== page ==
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Depression and anxiety: Exercise eases symptoms
How much is enough?
Doing 30 minutes or more of exercise a day for three to five days a week can significantly improve depression symptoms. But smaller amounts of activity — as little as 10 to 15 minutes at a time — can make a difference. It may take less time exercising to improve your mood when you do more-vigorous activities, such as running or bicycling.
The mental health benefits of exercise may last only if you stick with it over the long term — another good reason to focus on finding activities you enjoy.
How do I get started — and stay motivated?
Starting and sticking with an exercise routine can be a challenge. Here are some steps that can help. Check with your doctor before starting a new exercise program to make sure it's safe for you.
- Identify what you enjoy doing. Figure out what type of physical activities you're most likely to do, and think about when and how you'd be most likely to follow through. For instance, would you be more likely to do some gardening in the evening or go for a jog in the pre-dawn hours? Go for a bike ride or play basketball with your children after school? Do what you enjoy to help you stick with it.
- Get your mental health provider's support. Talk to your doctor or other mental health provider for guidance and support. Discuss concerns about an exercise program and how it fits into your overall treatment plan.
- Set reasonable goals. Your mission doesn't have to be walking for an hour five days a week. Think realistically about what you may be able to do. Tailor your plan to your own needs and abilities rather than trying to meet unrealistic guidelines that you're unlikely to meet.
- Don't think of exercise as a chore. If exercise is just another "should" in your life that you don't think you're living up to, you'll associate it with failure. Rather, look at your exercise schedule the same way you look at your therapy sessions or medication — as one of the tools to help you get better.
- Address your barriers. Figure out what's stopping you from exercising. If you feel self-conscious, for instance, you may want to exercise at home. If you stick to goals better with a partner, find a friend to work out with. If you don't have money to spend on exercise gear, do something that's virtually cost-free, such as walking. If you think about what's stopping you from exercising, you can probably find an alternative solution.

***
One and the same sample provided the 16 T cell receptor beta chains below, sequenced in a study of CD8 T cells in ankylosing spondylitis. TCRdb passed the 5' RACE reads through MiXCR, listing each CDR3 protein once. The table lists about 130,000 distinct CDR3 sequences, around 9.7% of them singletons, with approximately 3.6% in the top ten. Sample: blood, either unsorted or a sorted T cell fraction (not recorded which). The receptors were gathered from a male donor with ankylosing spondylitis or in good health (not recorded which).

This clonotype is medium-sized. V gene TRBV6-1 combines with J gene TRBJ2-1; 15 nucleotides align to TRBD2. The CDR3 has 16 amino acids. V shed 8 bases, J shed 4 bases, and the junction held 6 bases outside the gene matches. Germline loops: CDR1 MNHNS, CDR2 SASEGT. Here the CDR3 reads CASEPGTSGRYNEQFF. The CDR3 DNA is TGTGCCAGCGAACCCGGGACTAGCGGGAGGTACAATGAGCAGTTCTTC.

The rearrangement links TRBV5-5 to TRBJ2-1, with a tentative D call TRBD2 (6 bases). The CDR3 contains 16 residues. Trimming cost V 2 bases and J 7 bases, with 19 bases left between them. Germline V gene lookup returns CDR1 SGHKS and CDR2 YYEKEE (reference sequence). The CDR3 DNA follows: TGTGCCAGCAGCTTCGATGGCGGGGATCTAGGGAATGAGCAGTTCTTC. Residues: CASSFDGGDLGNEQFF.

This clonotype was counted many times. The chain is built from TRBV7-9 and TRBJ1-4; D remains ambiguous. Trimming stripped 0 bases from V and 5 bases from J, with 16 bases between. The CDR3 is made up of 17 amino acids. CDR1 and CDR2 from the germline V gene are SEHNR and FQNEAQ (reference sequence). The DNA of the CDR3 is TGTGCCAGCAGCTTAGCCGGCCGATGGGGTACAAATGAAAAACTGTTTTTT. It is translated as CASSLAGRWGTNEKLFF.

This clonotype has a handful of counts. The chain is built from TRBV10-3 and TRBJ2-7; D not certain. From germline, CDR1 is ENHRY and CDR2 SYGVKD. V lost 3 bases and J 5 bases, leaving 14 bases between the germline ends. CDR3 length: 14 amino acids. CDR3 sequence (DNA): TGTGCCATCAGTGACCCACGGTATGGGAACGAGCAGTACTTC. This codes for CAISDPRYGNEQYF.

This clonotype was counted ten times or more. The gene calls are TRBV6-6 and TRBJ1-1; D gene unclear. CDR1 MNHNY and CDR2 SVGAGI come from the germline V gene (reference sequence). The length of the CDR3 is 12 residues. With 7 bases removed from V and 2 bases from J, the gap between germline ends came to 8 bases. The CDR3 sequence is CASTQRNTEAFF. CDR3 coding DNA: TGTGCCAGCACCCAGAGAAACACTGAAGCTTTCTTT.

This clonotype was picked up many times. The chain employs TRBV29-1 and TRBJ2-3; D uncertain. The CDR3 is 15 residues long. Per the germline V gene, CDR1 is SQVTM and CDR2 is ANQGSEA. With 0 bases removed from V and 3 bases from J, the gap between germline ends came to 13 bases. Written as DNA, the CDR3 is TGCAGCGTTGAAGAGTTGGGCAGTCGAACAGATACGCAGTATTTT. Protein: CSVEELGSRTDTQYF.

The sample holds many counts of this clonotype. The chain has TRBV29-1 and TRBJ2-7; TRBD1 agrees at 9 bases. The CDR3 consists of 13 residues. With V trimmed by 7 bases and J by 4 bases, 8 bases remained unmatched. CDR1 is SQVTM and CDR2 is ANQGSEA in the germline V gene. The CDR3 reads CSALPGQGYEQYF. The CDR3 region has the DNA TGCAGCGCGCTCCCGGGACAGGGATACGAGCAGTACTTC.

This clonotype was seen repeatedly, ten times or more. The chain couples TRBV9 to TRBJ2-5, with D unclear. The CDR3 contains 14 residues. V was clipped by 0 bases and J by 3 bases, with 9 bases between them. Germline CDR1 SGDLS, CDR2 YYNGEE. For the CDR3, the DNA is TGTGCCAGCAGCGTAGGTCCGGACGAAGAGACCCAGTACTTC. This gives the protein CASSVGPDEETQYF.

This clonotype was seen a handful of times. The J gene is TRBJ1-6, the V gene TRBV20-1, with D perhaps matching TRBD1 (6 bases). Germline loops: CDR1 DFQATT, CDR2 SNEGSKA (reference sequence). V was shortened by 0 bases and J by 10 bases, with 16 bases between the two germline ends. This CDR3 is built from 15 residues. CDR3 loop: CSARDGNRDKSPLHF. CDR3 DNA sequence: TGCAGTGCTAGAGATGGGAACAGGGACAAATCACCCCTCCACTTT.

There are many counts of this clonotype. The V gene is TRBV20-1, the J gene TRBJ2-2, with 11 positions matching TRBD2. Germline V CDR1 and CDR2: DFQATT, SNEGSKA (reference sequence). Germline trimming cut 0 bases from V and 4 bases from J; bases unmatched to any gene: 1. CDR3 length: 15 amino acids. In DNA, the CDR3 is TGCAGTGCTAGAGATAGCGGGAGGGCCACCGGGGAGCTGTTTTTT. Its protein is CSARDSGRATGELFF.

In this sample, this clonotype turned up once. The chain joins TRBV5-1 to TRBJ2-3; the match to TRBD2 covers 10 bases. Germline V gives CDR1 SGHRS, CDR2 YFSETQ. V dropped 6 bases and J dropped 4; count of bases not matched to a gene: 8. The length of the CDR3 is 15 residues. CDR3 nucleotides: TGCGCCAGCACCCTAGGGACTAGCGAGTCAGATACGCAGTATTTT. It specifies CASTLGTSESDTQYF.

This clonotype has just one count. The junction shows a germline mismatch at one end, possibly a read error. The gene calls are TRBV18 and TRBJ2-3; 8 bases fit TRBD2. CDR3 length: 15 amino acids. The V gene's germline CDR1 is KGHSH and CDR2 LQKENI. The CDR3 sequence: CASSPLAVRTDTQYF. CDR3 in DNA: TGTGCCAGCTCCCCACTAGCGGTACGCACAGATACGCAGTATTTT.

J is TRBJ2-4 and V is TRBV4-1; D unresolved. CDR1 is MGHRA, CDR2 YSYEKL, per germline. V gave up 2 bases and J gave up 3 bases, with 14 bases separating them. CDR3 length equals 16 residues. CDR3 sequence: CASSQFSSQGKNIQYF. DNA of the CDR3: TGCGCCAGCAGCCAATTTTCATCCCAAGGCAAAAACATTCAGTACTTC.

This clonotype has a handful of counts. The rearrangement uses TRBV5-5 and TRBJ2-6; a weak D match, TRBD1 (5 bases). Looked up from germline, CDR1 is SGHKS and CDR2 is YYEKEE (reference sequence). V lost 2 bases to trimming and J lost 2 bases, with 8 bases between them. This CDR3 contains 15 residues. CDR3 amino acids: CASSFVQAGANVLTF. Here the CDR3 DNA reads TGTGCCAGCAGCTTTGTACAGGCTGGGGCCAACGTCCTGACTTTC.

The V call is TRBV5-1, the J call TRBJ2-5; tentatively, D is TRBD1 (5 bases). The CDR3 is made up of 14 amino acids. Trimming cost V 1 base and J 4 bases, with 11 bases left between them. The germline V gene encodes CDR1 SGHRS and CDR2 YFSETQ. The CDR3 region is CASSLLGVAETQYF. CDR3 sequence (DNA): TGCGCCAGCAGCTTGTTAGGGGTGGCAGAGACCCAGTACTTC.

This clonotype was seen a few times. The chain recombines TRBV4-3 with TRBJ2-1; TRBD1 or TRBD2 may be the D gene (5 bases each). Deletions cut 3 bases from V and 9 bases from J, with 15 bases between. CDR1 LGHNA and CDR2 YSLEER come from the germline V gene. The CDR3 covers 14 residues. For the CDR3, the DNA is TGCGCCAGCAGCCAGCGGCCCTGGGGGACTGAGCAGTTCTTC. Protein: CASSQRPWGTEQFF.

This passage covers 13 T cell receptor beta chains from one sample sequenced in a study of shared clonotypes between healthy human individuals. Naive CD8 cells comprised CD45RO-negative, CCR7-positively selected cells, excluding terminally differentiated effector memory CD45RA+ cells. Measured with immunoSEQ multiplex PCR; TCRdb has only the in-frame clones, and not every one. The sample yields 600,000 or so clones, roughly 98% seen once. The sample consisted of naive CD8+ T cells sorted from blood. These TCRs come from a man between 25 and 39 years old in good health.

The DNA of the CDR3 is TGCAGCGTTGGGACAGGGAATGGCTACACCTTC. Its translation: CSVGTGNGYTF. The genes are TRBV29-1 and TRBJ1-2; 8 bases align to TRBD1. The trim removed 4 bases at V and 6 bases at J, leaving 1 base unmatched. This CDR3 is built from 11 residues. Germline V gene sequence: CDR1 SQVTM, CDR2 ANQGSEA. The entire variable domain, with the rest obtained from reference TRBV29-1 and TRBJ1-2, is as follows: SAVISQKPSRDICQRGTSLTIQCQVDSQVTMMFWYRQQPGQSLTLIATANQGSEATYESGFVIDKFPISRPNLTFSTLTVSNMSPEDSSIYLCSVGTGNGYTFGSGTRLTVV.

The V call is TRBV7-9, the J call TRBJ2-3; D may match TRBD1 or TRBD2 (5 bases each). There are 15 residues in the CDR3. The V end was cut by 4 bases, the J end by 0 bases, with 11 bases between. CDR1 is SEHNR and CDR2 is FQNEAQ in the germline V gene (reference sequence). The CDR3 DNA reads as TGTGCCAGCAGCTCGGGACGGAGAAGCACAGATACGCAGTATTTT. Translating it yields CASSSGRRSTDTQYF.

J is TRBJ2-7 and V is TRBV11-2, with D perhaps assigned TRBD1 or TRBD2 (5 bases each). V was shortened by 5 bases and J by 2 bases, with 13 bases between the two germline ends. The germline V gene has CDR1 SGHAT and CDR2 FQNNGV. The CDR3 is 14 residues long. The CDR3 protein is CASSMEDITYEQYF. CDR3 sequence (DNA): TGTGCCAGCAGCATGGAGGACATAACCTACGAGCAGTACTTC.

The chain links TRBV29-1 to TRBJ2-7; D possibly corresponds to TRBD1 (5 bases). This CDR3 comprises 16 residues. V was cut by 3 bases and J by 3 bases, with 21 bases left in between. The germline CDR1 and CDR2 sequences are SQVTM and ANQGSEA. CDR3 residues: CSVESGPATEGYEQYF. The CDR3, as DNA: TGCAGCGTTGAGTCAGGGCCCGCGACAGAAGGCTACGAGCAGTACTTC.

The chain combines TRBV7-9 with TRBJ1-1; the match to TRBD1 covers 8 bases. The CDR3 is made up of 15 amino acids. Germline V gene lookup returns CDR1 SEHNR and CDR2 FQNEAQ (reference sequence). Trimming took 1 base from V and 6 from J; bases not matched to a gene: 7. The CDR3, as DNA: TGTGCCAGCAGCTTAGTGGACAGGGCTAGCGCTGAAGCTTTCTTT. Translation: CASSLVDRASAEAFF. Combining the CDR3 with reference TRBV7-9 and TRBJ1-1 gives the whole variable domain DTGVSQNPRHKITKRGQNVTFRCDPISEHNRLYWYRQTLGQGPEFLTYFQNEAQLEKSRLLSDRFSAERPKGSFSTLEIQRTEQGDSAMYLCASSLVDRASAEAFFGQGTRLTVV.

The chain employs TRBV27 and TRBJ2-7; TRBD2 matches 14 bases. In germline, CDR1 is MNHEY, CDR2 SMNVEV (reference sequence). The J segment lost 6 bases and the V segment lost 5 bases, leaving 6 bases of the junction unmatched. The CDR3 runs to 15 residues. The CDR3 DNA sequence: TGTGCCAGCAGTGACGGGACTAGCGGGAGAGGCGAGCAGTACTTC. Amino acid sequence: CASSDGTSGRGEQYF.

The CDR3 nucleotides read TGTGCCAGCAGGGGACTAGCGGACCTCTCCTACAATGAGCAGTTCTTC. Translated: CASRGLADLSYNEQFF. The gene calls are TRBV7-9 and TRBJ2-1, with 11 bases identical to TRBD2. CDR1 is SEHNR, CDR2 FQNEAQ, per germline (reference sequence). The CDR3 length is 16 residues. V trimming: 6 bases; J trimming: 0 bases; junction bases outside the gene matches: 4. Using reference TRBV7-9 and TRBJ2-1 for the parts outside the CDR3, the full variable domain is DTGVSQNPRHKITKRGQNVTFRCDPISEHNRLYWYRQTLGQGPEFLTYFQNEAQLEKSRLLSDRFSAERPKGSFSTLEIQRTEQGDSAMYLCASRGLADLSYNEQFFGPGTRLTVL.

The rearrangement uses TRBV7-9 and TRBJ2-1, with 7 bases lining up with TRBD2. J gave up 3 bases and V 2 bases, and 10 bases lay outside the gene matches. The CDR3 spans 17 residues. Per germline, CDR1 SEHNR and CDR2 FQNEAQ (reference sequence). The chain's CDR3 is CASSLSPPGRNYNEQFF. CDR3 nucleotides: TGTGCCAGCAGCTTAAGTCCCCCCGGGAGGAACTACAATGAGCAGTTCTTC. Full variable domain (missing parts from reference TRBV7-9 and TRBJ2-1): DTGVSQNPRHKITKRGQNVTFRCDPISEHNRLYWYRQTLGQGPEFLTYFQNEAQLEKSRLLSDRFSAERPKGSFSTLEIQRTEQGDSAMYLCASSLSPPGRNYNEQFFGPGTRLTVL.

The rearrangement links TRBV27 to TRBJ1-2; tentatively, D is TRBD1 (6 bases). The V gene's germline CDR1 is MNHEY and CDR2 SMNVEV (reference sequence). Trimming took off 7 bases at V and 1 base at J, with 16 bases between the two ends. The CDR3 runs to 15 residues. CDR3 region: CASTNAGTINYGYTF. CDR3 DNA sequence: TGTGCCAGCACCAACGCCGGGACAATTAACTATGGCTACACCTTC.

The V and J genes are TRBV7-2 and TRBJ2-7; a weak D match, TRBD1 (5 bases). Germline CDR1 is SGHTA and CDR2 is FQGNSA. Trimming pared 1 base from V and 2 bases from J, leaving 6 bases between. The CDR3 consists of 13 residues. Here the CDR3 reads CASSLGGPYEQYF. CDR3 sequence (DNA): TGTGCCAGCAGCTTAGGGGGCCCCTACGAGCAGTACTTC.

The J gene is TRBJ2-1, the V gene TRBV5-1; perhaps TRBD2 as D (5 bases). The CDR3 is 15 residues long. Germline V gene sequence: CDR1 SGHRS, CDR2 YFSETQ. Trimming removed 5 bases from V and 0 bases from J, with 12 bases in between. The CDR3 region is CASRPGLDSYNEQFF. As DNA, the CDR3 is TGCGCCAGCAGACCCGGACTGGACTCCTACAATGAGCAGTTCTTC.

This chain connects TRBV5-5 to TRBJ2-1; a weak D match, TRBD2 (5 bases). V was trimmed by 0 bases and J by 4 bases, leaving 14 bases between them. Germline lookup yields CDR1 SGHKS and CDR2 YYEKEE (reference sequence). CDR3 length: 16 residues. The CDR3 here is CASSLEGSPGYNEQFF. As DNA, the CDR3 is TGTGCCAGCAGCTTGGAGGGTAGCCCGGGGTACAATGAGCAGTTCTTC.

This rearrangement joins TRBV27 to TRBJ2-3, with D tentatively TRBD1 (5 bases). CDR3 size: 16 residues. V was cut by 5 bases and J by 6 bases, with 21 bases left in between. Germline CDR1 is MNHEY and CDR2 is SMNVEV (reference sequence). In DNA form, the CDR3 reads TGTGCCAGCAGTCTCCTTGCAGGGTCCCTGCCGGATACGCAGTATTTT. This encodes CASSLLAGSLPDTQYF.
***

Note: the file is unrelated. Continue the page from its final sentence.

- Prepare for setbacks and obstacles. Give yourself credit for every step in the right direction, no matter how small. If you skip exercise one day, that doesn't mean you can't maintain an exercise routine and may as well quit. Just try again the next day.
Do I need to see my doctor?
Talk to your doctor to make sure you know which activities, how much exercise and what intensity level is OK for you. Your doctor will consider any medications you take and health conditions you have. He or she may also have some good advice about getting started and staying motivated.
If you exercise regularly but anxiety or depression symptoms still interfere with your daily living, see your doctor or other mental health provider. Exercise is a great way to ease symptoms of anxiety or depression, but it isn't a substitute for psychotherapy or medications.Previous page
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- Carek PJ, et al. Exercise for the treatment of depression and anxiety. International Journal Psychiatry in Medicine. 2011;41:15.
- Gill A, et al. Does exercise alleviate symptoms of depression? The Journal of Family Practice. 2010;59:530.
- Lee RA. Anxiety. In: Rakel D. Integrative Medicine. 2nd ed. Philadelphia, Pa.: Saunders Elsevier; 2007. http://www.mdconsult.com/das/book/body/208746819-2/0/1494/0.html. Accessed Aug. 19, 2011.
- Strohle A. Physical activity, exercise, depression and anxiety disorders. Journal of Neural Transmission. 2009;116:777.
- Lowry CA, et al. That warm fuzzy feeling: Brain serotonergic neurons and the regulation of emotion. Journal of Psychopharmacology. 2009;23:392.
- Mental Illness and Exercise. National Alliance on Mental Illness. http://www.nami.org/Content/NavigationMenu/Hearts_and_Minds/Exercise/Mental_Illness_and_Exercise.htm. Accessed Aug. 19, 2011.
- Hall-Flavin DK (expert opinion). Mayo Clinic, Rochester, Minn. Aug. 25, 2011.